If there is any show that defines wasted potential, it’s B Gata H Kei. What started as a possible lighthearted gender flipped rendition of School Days ended up a pedestrian school comedy that was only saved by a somewhat fresh sense of humor and constant victimization of the lead and her love interest.
Our story follows Yamada, first name conspicuously absent throughout the whole affair, on her quest to have sex with one hundred males by the end of high school. Everything seems in the bag for her: She’s beautiful, smart; every guy in school wants her. The problem is, she’s too self conscious about her lady bits to make a move.
So rather than aiming for somebody with sexual experience, she ends up starting with the lowest rung in class that she can imagine: A random boy she finds in a bookstore who looks as average and virgin-like as possible named Kosuda. And thus starts a series of blunders in a quest to get him to have sex with her, while only paying lip service to her goal stated early on.
Helping her on her way is Yamada’s own Ero-God, a chibi-fied character resembling her in every way that has a swarthy moustache. The problem is, due to Yamada’s impulsive waffling, Ero-God does much more berating than assisting or praising.
On the way, opposition is offered from Kosuda’s introverted and painfully clumsy childhood friend, and the standard exchange student who wants nothing more than to crush Yamada for besting her in a beauty contest. Romantic hijinks ensue, sex nearly happens more than once, and more than a few bones end up broken as a result of Yamada’s own cluelessness.
First, let’s get the good points out of the way. Yamada is the best example of a horny ecchi male lead in a woman’s body. Except rather than taking the Maria Holic route of making her fantasize for half the damn episode, Yamada’s actually proactive enough to seek sex on her own, even if she’s too scared to see it through ‘til the end.
That can hardly be faulted against her though, with her endeavoring to screw a hundred guys by the end of her high school career without having even been in a relationship before. The tsundere pretense that she puts up helps to characterize her as somebody who has faith in her attractiveness, but not necessarily her ability to deal with the opposite sex in a lustful way.
While I wouldn’t call the comedy exceptionally unique and stellar, it’s well implemented enough to make up for the many faults that plague the series throughout. While Kosuda isn’t anybody with a vibrant personality, he does well in representing sexually frustrated, yet cautious youth. He doesn’t act like he’s above having sex, yet he isn’t fully comfortable with it either, creating a believable sense of awkwardness. Strangely enough, by the end he becomes the most endearing character, putting up with the harmful antics of Yamada much more than would be thought humanly possible.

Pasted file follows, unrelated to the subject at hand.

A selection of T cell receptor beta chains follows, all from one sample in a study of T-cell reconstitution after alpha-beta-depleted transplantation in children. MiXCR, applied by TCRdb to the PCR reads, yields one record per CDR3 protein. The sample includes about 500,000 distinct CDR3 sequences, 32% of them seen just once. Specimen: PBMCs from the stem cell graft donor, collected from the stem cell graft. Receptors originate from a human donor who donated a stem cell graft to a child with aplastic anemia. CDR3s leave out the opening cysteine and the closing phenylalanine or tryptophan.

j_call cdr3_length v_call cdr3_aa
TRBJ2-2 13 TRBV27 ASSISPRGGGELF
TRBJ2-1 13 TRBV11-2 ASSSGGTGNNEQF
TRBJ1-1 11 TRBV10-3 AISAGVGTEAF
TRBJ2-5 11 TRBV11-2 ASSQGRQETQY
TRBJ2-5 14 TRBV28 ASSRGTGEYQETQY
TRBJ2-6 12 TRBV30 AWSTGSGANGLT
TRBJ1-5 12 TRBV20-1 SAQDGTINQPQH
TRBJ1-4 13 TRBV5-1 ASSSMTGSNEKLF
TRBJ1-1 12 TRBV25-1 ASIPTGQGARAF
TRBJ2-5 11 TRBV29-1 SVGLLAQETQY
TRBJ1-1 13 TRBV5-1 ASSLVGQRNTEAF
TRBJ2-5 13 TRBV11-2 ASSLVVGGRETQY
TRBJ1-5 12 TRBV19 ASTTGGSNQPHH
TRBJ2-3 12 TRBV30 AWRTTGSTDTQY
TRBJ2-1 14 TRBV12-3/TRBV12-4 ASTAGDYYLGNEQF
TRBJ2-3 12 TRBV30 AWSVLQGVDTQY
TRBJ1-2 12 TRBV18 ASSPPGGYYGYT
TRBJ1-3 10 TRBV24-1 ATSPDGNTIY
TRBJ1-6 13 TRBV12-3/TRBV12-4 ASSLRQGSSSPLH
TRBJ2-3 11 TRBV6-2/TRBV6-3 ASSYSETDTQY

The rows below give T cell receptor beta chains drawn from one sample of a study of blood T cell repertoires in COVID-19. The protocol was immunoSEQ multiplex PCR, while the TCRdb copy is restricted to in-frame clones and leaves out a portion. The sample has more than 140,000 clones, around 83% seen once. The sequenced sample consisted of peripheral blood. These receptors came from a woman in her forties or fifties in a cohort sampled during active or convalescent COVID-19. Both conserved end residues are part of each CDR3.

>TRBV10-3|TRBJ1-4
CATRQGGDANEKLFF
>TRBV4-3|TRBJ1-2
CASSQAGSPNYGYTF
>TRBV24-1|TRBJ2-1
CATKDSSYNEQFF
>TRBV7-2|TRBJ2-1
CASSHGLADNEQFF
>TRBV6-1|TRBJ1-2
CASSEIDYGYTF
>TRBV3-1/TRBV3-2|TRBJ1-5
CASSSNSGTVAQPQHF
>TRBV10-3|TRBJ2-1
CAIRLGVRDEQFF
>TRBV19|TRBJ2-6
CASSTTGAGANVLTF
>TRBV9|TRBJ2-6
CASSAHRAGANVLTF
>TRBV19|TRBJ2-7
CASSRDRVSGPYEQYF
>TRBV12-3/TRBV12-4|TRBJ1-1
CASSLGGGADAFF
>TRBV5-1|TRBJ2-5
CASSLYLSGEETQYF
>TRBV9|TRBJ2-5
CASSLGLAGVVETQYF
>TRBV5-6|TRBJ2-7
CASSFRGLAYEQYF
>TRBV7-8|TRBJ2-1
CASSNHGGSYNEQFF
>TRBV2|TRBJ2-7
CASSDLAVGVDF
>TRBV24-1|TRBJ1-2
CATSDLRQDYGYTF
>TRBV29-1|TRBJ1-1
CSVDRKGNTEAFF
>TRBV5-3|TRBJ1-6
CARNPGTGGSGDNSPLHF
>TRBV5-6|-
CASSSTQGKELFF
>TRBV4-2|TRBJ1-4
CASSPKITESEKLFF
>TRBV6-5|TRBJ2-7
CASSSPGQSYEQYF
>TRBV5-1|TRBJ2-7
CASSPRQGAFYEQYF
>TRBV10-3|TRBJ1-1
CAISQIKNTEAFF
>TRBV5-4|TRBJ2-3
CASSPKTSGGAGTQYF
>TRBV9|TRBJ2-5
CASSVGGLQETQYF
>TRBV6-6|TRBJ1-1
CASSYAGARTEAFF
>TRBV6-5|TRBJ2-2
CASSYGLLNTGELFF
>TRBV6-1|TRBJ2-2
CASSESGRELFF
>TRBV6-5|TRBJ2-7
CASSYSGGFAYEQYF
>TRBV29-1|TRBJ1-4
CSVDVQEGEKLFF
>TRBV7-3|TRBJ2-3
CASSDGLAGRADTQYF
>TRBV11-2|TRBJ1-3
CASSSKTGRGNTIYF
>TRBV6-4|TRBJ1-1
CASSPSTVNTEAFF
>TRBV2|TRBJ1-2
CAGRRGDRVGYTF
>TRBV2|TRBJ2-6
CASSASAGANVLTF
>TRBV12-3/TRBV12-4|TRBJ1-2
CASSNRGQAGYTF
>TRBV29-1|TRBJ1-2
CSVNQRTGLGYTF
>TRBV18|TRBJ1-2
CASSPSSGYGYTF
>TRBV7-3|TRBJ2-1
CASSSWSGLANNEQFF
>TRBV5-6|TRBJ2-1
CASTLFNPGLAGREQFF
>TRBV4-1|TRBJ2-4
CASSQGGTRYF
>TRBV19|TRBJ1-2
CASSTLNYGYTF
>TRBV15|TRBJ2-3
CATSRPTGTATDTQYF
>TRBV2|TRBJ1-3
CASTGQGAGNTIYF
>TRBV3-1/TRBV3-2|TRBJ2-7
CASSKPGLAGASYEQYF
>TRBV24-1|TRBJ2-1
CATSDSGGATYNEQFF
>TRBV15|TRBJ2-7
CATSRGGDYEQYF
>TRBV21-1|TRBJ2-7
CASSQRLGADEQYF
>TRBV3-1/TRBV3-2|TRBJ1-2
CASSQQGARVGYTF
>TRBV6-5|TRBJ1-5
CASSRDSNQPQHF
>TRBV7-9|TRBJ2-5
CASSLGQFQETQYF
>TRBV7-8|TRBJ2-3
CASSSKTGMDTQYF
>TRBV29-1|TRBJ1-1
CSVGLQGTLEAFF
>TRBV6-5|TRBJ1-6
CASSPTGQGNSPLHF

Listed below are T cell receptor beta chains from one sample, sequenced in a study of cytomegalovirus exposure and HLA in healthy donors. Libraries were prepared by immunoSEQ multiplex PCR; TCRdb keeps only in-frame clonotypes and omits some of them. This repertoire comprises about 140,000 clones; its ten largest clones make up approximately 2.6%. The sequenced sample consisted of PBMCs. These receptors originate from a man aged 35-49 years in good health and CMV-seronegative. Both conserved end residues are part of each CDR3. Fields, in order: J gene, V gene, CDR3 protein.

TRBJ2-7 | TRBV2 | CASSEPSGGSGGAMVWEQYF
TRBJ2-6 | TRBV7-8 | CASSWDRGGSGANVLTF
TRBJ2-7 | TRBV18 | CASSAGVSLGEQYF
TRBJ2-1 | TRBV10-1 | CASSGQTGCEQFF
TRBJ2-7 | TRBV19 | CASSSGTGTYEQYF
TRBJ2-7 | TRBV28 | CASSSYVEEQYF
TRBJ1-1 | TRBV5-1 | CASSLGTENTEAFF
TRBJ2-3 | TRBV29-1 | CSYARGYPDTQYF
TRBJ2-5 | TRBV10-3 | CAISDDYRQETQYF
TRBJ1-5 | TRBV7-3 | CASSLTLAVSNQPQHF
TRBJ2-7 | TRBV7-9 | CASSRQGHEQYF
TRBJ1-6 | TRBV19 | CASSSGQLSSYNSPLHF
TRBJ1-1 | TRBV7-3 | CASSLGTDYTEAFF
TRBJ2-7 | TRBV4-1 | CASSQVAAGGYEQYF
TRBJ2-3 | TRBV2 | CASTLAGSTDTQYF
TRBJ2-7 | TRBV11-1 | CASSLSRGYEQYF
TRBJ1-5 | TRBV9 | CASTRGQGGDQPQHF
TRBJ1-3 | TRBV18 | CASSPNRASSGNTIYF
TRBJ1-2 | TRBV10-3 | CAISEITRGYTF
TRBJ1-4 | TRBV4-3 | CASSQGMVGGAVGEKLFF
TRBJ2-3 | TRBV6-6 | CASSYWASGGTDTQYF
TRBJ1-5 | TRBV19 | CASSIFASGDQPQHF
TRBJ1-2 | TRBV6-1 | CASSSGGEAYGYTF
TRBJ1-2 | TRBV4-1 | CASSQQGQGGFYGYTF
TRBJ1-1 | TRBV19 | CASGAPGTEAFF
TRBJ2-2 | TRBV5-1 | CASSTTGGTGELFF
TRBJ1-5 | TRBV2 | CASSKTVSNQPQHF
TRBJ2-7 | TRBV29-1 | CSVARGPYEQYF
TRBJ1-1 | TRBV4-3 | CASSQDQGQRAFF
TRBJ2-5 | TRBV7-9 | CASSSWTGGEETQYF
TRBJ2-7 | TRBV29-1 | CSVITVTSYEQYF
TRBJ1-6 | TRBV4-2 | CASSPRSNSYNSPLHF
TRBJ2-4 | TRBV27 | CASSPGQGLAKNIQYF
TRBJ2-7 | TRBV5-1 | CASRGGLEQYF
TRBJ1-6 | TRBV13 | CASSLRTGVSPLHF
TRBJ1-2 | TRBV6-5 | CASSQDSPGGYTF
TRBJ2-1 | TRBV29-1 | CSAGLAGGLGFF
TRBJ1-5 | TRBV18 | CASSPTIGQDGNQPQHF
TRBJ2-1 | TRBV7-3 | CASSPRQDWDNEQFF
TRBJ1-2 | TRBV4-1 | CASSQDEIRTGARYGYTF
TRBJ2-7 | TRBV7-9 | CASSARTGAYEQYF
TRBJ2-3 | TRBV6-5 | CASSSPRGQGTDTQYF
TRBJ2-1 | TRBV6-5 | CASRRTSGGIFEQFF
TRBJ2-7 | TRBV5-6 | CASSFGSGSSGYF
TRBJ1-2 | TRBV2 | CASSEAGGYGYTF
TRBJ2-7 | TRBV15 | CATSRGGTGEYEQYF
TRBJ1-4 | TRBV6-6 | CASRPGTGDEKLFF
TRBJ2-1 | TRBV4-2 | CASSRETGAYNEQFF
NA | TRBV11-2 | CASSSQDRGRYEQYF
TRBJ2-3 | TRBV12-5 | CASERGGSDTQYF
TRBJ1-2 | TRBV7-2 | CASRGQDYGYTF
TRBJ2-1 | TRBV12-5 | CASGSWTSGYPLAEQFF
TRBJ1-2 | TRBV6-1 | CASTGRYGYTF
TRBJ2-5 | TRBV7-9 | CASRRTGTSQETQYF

Together, the two form the perfect combination: Both have implacable sex drives, no experience in relieving their libidos, and interest in the other that gets muddled amidst the endless moments of miscommunication that occur. It’s surprisingly deep, surprisingly realistic characterization that isn’t common in any media, and that’s a treat in itself.
However, even with that praise, I’d hesitate to call this a great, or even a good anime. Picture any sort of environment for your standard dull romantic comedy (Beach, forest, school), and B Gata H Kei goes there. It can be argued that this is subversion, but it stands that Yamada and Kosuda do everything that couples do in these kinds of anime, and many of the same jokes are used, albeit with less focus on the male’s point of view.
Everything that isn’t related to the two main characters is painfully ordinary. The animation is average at best, the soundtrack is mostly the same, and the plot consistently derails itself for the sake of character development. I wouldn’t say this is a bad thing, but it’s all about expectations. I came in expecting a show about a girl who wanted to have sex with a bevy of males by the end of her senior year, not her struggling to woo just one.
In an unexpected turn of events, a powerful message is brought to light: A satisfying romance can be had without sex early on. The two could only accept each other in a carnal fashion once they were sure that the other would reciprocate in kind, and would give back with feeling. These are two people insecure with themselves, only secure in the knowledge that the other isn’t confident sexually.
In the end though, it’s only the characters that changed in the school comedy setup, not the actions. The characters went through the motions until the very end, when their feelings were fully realized and ready to be unleashed in a wave of passion. It’s almost frustrating to watch before this, seeing Yamada screw up in her seduction and Kosuda struggle in understanding why she acts like she does.
I mentioned missed potential earlier, and B Gata H Kei had it. What could’ve been a decent look into the mind of a sexually aware yet totally clueless girl on a quest to fully realize herself on a primeval level degenerated quickly into what I mentioned above: A typical comedy that’s only saved by the surprisingly interesting and fleshed out, if not terribly original characters. I understand that this was to appeal to a broader audience, but there’s a demerit if I ever saw one for completely screwing over what could’ve been the intriguing execution of a rare premise.
B Gata H Kei is perfectly fine, and is a hell of a lot more memorable than many similar series out there. Oddly enough, it’s probably one of the more realistic depictions of romance in anime, and just how awkward it really is when communicated improperly. If you can get past the false premise, occasionally boring episode plots and standard… well, everything else, B Gata H Kei has a fair amount to offer on a level of greater depth than you’d think. Just don’t expect to be blown away.